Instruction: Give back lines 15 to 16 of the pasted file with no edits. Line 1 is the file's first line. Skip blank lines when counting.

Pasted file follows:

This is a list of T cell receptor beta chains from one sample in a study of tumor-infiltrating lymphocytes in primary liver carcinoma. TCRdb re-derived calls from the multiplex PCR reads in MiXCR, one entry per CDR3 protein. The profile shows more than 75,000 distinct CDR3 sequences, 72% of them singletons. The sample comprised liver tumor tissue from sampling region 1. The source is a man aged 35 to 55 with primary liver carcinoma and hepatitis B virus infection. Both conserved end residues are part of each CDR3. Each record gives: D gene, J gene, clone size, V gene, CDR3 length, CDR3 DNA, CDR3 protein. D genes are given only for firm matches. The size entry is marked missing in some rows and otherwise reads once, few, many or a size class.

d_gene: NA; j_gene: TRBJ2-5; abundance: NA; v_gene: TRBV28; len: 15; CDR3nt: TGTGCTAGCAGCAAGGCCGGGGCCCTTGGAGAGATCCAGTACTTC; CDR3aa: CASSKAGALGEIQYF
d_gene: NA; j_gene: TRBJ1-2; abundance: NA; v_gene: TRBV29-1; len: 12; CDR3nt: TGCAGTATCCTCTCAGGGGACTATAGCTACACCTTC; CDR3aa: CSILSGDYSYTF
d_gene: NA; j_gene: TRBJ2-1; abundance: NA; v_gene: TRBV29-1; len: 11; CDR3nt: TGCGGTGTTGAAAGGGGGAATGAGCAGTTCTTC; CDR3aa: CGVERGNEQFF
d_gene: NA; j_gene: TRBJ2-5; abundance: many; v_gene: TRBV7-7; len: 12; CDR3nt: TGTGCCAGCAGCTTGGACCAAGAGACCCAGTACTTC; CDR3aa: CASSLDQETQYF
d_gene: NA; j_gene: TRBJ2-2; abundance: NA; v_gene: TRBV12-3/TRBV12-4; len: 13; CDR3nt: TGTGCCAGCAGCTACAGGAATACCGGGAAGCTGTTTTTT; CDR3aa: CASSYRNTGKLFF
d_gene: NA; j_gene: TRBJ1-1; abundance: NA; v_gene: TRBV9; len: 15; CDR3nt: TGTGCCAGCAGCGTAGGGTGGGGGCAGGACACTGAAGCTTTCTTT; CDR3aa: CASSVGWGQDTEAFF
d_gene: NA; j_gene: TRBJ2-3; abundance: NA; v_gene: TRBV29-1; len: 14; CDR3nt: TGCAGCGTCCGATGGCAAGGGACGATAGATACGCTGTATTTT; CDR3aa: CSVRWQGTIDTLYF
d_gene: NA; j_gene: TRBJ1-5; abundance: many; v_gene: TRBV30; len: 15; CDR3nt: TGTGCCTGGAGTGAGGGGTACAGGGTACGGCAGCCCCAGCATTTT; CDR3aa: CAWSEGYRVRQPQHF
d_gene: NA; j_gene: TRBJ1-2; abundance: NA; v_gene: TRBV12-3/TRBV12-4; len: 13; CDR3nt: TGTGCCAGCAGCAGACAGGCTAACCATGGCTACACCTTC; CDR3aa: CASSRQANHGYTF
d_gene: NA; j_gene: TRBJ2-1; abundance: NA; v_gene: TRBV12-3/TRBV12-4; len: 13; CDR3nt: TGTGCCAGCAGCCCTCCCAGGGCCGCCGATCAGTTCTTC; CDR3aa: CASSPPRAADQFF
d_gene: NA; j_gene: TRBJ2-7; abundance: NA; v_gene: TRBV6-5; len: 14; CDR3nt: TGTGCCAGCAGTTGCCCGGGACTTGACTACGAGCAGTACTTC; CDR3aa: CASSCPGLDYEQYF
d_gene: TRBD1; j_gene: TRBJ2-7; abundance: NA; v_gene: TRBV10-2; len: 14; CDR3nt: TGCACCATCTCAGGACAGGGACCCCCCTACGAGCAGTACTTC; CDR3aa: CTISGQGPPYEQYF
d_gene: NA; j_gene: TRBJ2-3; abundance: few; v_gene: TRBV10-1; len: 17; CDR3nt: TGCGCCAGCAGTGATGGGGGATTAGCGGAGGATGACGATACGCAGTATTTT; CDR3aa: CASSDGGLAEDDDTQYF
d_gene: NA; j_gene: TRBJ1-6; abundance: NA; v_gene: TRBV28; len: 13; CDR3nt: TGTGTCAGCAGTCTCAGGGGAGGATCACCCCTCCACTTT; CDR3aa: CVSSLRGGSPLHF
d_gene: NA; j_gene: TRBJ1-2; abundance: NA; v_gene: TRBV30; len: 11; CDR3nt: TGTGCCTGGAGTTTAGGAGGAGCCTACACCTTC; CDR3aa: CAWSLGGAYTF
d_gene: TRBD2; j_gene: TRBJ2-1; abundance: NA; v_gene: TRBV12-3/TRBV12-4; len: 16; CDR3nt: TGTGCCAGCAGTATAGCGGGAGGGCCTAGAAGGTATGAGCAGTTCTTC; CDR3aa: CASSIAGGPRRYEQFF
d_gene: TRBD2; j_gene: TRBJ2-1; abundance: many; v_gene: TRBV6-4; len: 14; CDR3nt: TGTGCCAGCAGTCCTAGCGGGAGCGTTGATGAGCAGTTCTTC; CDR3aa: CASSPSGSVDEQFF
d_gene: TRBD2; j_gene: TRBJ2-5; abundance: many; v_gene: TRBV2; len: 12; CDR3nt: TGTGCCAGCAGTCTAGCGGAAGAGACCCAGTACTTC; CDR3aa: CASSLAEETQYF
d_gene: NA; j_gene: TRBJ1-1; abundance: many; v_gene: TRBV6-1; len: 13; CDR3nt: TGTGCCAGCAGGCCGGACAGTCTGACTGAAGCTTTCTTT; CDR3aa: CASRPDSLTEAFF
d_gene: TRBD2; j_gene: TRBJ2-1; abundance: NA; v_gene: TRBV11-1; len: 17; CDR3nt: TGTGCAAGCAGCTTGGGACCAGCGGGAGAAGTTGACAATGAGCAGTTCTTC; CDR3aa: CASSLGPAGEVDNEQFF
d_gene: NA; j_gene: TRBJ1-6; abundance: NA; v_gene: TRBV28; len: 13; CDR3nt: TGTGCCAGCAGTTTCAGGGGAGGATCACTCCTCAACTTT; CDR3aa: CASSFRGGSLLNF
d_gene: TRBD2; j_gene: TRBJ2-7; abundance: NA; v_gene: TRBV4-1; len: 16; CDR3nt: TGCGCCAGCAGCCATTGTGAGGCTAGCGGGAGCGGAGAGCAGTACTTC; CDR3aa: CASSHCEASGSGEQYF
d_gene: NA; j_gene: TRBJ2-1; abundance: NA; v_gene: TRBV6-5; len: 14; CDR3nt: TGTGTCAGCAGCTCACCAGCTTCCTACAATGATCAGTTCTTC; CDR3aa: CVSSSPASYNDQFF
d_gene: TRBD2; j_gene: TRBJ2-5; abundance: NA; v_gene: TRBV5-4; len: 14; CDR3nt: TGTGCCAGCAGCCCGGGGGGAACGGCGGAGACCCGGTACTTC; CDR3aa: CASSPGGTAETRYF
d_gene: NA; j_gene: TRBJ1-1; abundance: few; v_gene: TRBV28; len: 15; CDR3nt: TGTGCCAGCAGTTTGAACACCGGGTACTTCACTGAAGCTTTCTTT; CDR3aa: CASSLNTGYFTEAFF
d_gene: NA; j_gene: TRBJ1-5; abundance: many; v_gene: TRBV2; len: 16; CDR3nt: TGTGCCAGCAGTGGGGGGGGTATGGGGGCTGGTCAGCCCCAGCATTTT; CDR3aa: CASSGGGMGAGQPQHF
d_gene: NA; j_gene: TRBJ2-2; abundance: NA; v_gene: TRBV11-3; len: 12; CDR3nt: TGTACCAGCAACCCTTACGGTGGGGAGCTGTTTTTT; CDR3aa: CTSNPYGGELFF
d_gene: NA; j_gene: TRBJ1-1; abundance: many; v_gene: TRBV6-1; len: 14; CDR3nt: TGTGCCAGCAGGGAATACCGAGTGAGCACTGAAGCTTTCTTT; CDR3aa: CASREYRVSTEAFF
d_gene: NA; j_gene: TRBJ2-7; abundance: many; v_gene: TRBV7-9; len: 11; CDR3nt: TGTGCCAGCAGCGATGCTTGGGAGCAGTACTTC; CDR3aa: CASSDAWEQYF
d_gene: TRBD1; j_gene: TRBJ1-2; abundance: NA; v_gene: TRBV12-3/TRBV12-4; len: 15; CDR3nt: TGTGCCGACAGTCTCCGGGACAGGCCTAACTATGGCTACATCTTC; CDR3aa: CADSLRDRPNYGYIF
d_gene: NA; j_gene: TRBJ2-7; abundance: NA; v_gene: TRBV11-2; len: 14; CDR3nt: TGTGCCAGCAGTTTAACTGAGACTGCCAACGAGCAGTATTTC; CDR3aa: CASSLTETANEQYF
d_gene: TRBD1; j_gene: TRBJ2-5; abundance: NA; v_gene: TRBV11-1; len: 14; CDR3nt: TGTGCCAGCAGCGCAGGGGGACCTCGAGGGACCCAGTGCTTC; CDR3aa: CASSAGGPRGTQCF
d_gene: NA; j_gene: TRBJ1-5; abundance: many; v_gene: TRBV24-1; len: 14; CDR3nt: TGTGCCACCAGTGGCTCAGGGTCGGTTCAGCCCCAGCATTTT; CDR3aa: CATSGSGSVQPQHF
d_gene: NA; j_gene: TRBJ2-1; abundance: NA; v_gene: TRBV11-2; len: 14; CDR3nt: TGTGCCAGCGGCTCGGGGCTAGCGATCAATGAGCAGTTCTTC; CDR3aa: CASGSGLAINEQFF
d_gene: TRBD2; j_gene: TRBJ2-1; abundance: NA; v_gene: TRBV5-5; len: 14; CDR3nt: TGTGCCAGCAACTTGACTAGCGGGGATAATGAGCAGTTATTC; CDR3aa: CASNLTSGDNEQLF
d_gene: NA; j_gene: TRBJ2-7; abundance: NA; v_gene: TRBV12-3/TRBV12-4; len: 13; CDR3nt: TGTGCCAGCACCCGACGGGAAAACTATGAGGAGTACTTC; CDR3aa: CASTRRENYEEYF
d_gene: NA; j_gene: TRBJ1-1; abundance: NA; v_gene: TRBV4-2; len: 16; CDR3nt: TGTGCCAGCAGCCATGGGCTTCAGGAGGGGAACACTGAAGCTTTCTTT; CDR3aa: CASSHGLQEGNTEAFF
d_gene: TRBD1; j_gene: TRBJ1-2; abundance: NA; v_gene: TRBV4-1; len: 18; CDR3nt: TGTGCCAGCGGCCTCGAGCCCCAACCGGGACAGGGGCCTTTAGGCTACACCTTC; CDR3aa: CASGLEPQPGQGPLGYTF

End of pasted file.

d_gene: NA; j_gene: TRBJ1-6; abundance: NA; v_gene: TRBV28; len: 13; CDR3nt: TGTGTCAGCAGTCTCAGGGGAGGATCACCCCTCCACTTT; CDR3aa: CVSSLRGGSPLHF
d_gene: NA; j_gene: TRBJ1-2; abundance: NA; v_gene: TRBV30; len: 11; CDR3nt: TGTGCCTGGAGTTTAGGAGGAGCCTACACCTTC; CDR3aa: CAWSLGGAYTF